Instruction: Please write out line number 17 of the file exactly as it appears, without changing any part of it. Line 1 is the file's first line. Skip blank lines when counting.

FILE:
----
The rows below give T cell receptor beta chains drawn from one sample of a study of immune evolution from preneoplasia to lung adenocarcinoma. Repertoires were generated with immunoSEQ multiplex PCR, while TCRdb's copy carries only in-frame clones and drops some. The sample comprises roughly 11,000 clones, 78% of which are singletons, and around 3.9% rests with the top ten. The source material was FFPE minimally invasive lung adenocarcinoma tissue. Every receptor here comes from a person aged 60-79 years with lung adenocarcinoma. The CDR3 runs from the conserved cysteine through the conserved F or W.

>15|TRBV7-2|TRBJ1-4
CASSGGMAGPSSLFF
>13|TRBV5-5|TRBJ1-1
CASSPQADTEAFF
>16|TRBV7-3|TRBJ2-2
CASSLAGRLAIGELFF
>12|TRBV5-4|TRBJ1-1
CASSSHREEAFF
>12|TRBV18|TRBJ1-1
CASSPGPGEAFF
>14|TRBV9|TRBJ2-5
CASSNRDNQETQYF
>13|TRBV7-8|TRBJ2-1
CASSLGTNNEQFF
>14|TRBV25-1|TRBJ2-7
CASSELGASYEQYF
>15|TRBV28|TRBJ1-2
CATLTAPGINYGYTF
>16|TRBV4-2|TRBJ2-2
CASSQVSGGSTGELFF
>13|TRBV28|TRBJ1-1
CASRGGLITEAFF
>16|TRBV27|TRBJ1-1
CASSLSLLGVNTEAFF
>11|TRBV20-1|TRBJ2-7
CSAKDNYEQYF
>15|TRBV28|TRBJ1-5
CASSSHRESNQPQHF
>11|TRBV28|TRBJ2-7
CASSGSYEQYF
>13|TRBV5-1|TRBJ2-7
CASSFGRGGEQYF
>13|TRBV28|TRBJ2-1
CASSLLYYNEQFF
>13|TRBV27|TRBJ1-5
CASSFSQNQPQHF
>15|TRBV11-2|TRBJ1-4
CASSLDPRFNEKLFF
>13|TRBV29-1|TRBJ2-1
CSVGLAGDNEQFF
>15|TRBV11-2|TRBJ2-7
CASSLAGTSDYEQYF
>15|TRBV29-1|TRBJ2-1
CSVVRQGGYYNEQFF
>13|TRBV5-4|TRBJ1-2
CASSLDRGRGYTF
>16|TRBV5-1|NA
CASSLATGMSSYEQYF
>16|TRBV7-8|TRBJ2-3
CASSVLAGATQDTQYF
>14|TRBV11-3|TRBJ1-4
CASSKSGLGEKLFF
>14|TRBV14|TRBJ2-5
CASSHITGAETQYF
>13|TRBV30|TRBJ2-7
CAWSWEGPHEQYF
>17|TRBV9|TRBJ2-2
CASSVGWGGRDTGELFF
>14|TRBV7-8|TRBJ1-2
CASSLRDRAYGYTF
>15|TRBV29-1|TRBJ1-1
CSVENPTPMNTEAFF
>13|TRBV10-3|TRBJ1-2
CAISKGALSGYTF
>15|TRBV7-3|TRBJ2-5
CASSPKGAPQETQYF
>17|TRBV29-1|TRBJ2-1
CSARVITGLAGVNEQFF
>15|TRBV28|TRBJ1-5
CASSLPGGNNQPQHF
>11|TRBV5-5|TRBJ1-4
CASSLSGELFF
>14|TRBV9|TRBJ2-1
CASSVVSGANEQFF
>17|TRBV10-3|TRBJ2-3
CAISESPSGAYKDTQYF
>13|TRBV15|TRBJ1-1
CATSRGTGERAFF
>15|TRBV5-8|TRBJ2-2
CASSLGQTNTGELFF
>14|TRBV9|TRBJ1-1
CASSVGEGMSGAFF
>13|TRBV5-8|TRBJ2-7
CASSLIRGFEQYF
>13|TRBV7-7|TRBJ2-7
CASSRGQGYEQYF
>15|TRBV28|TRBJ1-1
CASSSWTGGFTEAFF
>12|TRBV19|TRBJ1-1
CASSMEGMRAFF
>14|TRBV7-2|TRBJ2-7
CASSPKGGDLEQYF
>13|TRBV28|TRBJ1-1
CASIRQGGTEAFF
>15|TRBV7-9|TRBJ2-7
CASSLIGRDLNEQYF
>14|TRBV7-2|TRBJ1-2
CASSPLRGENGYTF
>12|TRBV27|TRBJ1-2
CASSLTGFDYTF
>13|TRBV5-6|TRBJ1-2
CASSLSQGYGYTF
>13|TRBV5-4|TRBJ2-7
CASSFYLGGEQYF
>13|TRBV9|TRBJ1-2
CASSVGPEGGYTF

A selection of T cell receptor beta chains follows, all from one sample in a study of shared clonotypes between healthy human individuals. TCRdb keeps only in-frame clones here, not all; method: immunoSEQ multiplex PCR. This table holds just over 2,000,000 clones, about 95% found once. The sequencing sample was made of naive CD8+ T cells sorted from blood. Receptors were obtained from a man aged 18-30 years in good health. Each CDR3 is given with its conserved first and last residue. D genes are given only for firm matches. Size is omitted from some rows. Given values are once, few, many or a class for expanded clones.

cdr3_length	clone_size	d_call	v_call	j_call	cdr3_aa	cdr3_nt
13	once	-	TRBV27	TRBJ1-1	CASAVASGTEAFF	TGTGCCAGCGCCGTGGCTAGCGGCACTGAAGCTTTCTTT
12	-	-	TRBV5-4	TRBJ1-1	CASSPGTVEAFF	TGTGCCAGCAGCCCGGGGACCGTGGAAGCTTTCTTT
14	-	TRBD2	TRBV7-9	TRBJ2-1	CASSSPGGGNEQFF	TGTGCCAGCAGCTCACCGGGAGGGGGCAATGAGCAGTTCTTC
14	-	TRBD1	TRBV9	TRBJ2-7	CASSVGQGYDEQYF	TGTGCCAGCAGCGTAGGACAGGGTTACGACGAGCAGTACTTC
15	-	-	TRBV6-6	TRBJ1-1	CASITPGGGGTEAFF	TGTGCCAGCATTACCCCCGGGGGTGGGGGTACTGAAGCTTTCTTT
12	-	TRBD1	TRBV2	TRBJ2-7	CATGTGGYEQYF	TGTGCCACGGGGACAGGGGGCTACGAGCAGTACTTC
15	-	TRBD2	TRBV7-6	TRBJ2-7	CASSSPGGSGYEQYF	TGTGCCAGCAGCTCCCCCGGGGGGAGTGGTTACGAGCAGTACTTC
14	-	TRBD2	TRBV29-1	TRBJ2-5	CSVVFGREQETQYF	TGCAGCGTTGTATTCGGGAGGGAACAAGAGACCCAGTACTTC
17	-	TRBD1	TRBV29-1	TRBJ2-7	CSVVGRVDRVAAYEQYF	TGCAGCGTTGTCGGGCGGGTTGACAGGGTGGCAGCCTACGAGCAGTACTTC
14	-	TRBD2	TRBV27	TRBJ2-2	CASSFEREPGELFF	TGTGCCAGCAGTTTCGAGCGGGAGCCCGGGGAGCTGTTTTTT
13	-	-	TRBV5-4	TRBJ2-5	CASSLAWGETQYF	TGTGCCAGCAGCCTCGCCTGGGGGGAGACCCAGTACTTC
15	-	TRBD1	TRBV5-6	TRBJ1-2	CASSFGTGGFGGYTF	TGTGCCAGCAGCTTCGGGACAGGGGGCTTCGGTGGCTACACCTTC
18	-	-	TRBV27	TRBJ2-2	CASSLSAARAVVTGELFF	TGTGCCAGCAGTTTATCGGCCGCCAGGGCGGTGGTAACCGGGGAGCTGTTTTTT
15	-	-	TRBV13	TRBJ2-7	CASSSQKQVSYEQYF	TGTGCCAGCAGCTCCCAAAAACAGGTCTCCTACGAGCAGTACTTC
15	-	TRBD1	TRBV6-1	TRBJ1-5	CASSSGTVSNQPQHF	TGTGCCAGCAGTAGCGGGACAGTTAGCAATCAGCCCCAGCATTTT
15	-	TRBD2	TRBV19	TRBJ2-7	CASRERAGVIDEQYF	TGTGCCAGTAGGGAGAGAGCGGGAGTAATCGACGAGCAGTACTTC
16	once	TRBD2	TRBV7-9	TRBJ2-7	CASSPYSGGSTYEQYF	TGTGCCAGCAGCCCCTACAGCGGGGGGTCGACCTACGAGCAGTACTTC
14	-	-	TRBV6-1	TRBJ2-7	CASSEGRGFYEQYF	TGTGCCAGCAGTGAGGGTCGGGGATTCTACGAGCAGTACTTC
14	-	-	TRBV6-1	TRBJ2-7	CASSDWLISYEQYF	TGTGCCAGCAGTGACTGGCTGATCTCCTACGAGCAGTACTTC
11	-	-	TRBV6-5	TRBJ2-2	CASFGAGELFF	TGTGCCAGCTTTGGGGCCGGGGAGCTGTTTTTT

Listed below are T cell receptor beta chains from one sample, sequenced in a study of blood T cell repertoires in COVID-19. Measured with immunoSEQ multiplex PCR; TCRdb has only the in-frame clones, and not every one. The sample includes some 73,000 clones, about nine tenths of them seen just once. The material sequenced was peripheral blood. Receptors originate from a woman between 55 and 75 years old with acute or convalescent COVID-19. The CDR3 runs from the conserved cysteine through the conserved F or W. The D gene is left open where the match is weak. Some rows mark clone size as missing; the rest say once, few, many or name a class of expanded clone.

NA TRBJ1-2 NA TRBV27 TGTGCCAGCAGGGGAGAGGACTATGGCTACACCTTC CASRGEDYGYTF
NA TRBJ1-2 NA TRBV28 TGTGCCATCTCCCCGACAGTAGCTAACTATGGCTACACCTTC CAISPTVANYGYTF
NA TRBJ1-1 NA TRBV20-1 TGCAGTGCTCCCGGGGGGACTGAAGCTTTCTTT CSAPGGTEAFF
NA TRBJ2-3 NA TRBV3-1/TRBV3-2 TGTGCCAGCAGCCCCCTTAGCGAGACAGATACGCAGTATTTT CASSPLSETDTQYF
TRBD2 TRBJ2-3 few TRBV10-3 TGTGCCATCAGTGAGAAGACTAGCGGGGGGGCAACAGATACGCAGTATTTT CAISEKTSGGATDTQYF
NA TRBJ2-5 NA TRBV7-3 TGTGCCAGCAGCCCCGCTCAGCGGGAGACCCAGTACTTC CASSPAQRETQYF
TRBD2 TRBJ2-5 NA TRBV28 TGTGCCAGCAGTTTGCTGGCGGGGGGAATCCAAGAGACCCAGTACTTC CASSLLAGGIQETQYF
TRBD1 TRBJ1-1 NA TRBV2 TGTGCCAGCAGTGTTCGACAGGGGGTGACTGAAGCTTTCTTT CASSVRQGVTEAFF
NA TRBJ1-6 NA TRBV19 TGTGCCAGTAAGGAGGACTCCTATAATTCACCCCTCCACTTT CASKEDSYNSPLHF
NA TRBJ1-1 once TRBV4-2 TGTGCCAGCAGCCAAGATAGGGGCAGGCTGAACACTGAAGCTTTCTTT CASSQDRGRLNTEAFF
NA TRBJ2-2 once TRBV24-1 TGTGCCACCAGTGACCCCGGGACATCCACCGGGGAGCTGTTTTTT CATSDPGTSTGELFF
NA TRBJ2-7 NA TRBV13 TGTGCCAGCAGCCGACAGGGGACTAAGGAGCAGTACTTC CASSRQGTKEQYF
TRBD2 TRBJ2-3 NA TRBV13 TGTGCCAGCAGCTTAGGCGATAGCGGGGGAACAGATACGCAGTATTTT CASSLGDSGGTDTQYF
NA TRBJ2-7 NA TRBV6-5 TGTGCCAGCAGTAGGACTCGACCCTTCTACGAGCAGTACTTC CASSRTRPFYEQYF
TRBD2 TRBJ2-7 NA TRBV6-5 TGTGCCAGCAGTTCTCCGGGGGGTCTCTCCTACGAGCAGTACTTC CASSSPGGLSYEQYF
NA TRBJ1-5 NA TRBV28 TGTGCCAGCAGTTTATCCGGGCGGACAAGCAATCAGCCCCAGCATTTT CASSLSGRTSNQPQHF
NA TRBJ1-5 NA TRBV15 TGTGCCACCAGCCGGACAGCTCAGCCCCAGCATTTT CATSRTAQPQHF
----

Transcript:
CASSELGASYEQYF